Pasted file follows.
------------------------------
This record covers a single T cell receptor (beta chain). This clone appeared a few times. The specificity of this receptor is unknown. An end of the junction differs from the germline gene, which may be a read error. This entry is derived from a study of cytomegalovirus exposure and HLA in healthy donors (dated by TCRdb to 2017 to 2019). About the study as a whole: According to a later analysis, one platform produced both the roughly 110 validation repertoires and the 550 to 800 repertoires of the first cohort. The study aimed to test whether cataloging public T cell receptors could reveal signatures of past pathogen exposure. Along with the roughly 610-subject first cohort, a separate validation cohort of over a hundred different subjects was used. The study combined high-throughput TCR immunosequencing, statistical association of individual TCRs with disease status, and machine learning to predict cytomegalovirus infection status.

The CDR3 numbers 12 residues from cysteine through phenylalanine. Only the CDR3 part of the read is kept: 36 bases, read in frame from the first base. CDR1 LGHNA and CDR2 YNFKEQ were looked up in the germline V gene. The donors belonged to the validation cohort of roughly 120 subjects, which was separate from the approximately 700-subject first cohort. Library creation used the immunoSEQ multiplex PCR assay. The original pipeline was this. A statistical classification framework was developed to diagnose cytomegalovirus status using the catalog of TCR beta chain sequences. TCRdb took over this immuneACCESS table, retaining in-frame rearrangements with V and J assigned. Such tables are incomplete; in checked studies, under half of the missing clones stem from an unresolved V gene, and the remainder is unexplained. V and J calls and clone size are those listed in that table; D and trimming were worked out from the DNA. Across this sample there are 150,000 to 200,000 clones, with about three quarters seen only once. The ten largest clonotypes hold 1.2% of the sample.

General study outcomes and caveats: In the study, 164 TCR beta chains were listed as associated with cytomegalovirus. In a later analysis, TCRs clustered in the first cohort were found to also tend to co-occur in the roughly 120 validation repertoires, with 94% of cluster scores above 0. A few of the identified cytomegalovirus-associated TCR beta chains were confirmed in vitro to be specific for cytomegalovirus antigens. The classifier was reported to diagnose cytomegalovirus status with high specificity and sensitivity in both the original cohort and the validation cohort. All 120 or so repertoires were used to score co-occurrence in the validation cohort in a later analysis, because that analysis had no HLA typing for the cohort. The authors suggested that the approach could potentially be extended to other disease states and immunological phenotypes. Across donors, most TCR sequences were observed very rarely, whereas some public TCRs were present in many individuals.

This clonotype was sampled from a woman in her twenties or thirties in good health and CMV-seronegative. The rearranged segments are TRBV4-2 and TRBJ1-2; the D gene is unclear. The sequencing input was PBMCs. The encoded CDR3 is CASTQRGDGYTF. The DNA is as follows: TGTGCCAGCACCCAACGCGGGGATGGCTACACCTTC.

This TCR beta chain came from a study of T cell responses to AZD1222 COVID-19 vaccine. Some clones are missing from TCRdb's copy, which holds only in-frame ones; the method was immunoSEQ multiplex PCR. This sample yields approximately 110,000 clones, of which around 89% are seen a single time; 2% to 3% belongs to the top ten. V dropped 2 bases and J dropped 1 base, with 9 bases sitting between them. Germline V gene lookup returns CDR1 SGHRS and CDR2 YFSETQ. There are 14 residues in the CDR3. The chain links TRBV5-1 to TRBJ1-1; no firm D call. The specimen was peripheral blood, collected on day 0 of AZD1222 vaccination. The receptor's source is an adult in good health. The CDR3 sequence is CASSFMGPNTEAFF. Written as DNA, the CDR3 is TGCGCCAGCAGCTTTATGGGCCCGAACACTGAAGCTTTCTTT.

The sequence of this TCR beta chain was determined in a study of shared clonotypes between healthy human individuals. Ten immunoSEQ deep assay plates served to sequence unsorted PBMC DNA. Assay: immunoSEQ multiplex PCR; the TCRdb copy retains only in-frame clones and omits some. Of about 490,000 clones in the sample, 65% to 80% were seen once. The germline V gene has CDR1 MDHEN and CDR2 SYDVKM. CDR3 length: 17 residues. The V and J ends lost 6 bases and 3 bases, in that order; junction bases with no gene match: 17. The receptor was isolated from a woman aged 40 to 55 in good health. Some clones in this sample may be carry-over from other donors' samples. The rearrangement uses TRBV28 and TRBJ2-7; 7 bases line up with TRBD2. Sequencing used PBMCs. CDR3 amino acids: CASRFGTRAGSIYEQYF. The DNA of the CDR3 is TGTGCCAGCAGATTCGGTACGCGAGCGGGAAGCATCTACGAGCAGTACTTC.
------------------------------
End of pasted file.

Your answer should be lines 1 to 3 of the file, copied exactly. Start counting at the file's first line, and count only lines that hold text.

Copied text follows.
This record covers a single T cell receptor (beta chain). This clone appeared a few times. The specificity of this receptor is unknown. An end of the junction differs from the germline gene, which may be a read error. This entry is derived from a study of cytomegalovirus exposure and HLA in healthy donors (dated by TCRdb to 2017 to 2019). About the study as a whole: According to a later analysis, one platform produced both the roughly 110 validation repertoires and the 550 to 800 repertoires of the first cohort. The study aimed to test whether cataloging public T cell receptors could reveal signatures of past pathogen exposure. Along with the roughly 610-subject first cohort, a separate validation cohort of over a hundred different subjects was used. The study combined high-throughput TCR immunosequencing, statistical association of individual TCRs with disease status, and machine learning to predict cytomegalovirus infection status.

The CDR3 numbers 12 residues from cysteine through phenylalanine. Only the CDR3 part of the read is kept: 36 bases, read in frame from the first base. CDR1 LGHNA and CDR2 YNFKEQ were looked up in the germline V gene. The donors belonged to the validation cohort of roughly 120 subjects, which was separate from the approximately 700-subject first cohort. Library creation used the immunoSEQ multiplex PCR assay. The original pipeline was this. A statistical classification framework was developed to diagnose cytomegalovirus status using the catalog of TCR beta chain sequences. TCRdb took over this immuneACCESS table, retaining in-frame rearrangements with V and J assigned. Such tables are incomplete; in checked studies, under half of the missing clones stem from an unresolved V gene, and the remainder is unexplained. V and J calls and clone size are those listed in that table; D and trimming were worked out from the DNA. Across this sample there are 150,000 to 200,000 clones, with about three quarters seen only once. The ten largest clonotypes hold 1.2% of the sample.

General study outcomes and caveats: In the study, 164 TCR beta chains were listed as associated with cytomegalovirus. In a later analysis, TCRs clustered in the first cohort were found to also tend to co-occur in the roughly 120 validation repertoires, with 94% of cluster scores above 0. A few of the identified cytomegalovirus-associated TCR beta chains were confirmed in vitro to be specific for cytomegalovirus antigens. The classifier was reported to diagnose cytomegalovirus status with high specificity and sensitivity in both the original cohort and the validation cohort. All 120 or so repertoires were used to score co-occurrence in the validation cohort in a later analysis, because that analysis had no HLA typing for the cohort. The authors suggested that the approach could potentially be extended to other disease states and immunological phenotypes. Across donors, most TCR sequences were observed very rarely, whereas some public TCRs were present in many individuals.